The SBA said the practice of discouraging forgiveness and managing earnings through the deferral of fee income recognition is not acceptable and could result in action by the Office of Credit Risk Management within the SBA.
Fisher told lawmakers he is not aware of any community bank discouraging forgiveness so it can increase its fees.
"That practice would be unacceptable and would cut against the grain of community bank relationship lending," said Fisher, who said his Spencer, New York-based bank made 929 PPP loans worth a total of $64.8 million. "My bank and other community banks choose to preserve our borrower relationships and not be cut out of the process by a direct SBA program. More broadly, bank underwriting and servicing is what makes SBA lending programs so effective, and must not be displaced by direct programs."
Rep. Jim Hagedorn, R-MN, went as far to call the SBA’s letter an attempt to regain control of its small-business lending program and an example of "bureaucracy looking out for itself."
"I think this move by the SBA to try to get some control back of the PPP program, when it was actually run very well through the banks, might be an effort to retain their turf," he said.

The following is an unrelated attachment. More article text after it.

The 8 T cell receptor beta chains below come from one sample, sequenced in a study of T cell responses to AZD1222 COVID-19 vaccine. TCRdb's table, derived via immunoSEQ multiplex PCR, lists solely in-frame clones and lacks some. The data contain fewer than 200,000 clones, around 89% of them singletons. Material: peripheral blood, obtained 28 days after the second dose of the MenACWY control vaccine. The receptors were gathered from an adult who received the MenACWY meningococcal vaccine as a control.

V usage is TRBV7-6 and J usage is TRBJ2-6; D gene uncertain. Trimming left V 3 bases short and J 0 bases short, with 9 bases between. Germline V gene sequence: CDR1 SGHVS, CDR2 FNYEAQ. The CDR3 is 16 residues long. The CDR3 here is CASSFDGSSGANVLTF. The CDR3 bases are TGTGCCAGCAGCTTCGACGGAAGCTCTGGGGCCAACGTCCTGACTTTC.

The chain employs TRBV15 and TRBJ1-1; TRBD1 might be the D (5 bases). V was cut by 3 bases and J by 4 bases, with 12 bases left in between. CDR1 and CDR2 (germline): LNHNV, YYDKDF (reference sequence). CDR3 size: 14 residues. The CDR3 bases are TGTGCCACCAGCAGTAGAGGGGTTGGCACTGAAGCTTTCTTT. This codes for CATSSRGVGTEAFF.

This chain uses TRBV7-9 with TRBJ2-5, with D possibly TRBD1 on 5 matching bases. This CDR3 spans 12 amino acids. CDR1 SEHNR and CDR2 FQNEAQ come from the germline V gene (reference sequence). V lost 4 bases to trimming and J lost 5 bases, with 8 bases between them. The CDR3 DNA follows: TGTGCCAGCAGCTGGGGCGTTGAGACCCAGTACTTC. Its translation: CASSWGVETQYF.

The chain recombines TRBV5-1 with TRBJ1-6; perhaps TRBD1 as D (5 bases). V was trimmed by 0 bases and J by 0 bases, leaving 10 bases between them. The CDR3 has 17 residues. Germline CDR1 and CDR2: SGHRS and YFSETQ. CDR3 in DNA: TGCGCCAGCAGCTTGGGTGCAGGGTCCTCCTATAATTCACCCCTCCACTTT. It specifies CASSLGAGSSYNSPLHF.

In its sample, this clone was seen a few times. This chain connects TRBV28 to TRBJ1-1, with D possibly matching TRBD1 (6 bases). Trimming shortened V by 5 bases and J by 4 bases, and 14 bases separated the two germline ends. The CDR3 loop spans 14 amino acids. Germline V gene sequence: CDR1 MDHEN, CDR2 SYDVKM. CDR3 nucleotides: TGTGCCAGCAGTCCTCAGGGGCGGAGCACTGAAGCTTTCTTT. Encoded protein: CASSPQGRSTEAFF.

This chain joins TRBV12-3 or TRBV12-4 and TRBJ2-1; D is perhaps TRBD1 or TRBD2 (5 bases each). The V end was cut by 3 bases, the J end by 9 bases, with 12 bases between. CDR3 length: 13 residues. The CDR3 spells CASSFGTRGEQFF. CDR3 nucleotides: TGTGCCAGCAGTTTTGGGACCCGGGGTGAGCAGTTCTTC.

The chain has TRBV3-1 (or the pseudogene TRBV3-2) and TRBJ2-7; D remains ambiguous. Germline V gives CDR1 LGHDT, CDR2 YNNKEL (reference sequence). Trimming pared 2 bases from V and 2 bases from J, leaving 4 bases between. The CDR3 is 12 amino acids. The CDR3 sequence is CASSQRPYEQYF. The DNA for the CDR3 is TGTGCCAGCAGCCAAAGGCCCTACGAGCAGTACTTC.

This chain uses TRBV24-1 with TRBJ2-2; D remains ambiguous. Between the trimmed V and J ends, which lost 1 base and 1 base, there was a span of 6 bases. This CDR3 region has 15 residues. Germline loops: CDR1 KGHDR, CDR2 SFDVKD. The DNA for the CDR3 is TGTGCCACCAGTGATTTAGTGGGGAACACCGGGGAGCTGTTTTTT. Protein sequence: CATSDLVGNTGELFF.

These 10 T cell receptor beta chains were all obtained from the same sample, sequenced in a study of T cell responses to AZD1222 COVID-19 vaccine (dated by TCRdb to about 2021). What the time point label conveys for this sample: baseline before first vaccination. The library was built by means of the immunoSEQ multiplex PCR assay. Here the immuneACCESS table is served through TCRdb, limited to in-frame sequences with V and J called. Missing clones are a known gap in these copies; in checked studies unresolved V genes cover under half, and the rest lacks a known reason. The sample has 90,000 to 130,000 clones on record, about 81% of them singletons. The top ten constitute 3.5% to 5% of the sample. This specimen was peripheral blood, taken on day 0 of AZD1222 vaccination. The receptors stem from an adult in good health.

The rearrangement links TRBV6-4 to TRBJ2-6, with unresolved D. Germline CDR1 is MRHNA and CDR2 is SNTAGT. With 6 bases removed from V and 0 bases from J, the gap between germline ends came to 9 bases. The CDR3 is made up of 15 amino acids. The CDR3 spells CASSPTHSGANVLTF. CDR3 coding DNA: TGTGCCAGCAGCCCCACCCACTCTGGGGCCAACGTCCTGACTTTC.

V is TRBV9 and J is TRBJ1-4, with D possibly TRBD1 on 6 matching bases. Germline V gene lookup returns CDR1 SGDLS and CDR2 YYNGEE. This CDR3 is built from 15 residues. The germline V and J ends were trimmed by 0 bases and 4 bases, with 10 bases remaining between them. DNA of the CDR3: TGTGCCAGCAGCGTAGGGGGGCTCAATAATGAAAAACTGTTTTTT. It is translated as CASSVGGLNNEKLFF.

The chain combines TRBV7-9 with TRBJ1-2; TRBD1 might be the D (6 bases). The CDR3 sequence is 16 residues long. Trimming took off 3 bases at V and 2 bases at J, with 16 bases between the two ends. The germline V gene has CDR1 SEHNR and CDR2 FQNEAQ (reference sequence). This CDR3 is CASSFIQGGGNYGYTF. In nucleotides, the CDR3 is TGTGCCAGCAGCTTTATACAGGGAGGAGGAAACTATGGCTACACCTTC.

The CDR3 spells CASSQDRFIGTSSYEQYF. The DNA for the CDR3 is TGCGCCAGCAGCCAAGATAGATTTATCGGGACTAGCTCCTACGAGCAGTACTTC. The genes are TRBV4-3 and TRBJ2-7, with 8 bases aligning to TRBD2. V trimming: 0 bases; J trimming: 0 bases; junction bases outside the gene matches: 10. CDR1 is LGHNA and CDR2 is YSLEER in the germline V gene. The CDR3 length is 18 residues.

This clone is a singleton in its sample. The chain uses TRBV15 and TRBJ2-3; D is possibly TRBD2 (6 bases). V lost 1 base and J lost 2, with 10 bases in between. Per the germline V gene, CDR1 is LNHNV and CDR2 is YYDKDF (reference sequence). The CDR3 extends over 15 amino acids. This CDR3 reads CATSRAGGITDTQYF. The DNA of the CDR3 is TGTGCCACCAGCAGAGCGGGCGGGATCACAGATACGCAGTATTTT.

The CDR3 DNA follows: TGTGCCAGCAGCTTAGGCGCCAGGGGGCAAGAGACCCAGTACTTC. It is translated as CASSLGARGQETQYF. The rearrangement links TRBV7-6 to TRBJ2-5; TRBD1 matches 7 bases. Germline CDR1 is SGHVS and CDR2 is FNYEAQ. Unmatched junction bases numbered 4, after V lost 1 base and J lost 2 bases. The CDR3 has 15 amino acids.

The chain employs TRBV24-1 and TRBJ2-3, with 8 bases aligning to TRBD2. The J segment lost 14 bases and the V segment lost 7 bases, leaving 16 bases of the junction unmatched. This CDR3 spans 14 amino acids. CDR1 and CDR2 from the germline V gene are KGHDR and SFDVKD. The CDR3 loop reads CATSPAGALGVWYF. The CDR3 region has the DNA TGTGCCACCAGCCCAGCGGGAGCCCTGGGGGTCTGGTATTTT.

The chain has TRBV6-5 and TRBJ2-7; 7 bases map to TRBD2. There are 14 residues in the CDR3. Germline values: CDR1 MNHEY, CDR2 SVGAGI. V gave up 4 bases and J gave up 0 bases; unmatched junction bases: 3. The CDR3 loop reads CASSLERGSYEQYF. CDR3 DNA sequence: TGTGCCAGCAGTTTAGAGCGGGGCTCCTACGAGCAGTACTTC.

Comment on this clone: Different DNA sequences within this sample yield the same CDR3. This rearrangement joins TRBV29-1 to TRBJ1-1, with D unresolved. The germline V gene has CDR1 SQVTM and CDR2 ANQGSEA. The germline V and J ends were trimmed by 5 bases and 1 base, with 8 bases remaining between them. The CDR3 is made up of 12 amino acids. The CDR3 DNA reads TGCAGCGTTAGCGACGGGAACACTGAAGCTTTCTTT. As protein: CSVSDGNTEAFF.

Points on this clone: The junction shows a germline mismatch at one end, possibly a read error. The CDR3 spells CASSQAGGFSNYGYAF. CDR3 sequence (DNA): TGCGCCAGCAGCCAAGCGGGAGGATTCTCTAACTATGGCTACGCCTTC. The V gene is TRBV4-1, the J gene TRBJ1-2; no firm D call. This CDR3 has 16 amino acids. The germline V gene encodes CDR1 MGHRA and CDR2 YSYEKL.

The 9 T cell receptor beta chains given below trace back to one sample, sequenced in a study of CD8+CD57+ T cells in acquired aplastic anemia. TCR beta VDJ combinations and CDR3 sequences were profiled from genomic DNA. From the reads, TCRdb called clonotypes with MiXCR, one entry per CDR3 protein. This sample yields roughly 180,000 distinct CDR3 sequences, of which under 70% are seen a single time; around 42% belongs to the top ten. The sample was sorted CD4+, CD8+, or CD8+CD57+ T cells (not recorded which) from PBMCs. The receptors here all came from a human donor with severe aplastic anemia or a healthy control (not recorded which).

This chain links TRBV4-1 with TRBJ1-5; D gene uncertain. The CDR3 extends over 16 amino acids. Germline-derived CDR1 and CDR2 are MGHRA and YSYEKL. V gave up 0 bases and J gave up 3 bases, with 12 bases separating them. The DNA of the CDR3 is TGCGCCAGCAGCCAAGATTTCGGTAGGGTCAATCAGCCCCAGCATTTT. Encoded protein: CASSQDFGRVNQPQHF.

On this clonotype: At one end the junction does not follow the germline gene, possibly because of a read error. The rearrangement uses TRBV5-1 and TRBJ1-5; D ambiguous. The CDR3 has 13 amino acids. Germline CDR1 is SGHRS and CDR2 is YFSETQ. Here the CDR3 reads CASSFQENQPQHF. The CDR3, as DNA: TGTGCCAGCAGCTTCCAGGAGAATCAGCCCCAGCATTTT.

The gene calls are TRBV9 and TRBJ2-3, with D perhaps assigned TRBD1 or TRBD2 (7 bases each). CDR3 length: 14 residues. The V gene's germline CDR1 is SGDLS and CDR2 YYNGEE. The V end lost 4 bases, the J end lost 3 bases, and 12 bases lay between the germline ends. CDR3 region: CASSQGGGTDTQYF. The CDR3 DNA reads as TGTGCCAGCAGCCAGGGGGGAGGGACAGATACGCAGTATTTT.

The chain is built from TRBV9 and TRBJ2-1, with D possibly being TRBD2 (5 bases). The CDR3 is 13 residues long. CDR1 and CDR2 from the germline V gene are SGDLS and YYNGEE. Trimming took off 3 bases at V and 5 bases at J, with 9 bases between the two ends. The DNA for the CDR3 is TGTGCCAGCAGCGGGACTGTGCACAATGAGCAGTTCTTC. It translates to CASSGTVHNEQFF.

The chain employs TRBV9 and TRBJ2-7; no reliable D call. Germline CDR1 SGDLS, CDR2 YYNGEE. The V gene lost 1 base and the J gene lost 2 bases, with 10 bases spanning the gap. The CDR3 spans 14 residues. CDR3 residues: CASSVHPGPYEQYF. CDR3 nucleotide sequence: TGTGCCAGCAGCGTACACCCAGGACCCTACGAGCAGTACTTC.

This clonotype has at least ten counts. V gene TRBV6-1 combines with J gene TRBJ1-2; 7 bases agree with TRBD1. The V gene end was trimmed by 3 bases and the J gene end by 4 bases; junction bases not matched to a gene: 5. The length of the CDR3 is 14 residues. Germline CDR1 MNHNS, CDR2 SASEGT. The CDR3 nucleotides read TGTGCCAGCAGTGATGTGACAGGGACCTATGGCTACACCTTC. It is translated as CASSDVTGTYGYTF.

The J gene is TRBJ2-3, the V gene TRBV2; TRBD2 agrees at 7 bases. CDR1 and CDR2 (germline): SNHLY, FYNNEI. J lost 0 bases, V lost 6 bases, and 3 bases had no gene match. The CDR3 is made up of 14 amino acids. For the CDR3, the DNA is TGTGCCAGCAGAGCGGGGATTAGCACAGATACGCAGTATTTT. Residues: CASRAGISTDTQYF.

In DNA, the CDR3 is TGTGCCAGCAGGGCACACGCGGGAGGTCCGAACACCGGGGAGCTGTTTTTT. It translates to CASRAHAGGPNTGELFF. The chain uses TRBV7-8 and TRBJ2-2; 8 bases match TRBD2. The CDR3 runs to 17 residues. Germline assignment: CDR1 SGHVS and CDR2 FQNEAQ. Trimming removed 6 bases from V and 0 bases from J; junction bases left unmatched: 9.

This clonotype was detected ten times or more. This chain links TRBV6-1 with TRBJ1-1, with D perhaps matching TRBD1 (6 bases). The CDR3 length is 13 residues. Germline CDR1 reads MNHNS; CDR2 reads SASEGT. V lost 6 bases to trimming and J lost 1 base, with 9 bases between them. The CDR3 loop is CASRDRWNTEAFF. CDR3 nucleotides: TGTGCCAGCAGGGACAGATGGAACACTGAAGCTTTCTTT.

The SBA did not respond to Banking Dive’s request for comment.
Leslie Payne, Affinity Federal Credit Union’s assistant vice president of commercial lending, said her institution has opted into the SBA’s direct forgiveness portal in addition to operating its own forgiveness portal.
"We opted in because we want to give our borrowers every opportunity for forgiveness," Payne told members of the committee. "Although the process streamlines the borrower experience, it is not necessarily a streamlined process for all lenders, as many will have to monitor the SBA system and update their commercial lending platforms manually."
Some credit unions that have decided not to opt in to the portal say they feel their own systems are more consumer friendly, Payne said.
"There are also concerns that the SBA will not answer borrower questions in a timely fashion," she added. "It was very difficult to get answers in a timely manner last year, and some credit unions fear that borrowers will use the portal and then come back to their lender with questions, but the lender has no control over the system and will not be able to assist the borrower."
Late to the game
The timing with which the SBA rolled out the new portal has also led to a low adoption rate by lenders who already have their forgiveness plan in place, Fisher said.
"We've already developed systems, we have a methodology of how we put customers through forgiveness, so SBA rolling this out late in the game has made it problematic," he said. "Had they wanted this portal to be used, I think I would have rolled it out when forgiveness started. It's kind of late in the game to throw in another ancillary system when we already have it pretty down for our customer."
Payne offered some suggestions she said may help improve the overall forgiveness process, such as increasing the loan size for the use of the portal. She also urged the SBA to follow through on its commitment to focus its reviews on larger and higher-risk loans.
"Adopting this approach to forgiveness reviews will conserve the SBA’s resources and allow the agency to more efficiently allocate their finite resources to those PPP loans that warrant additional review," she said.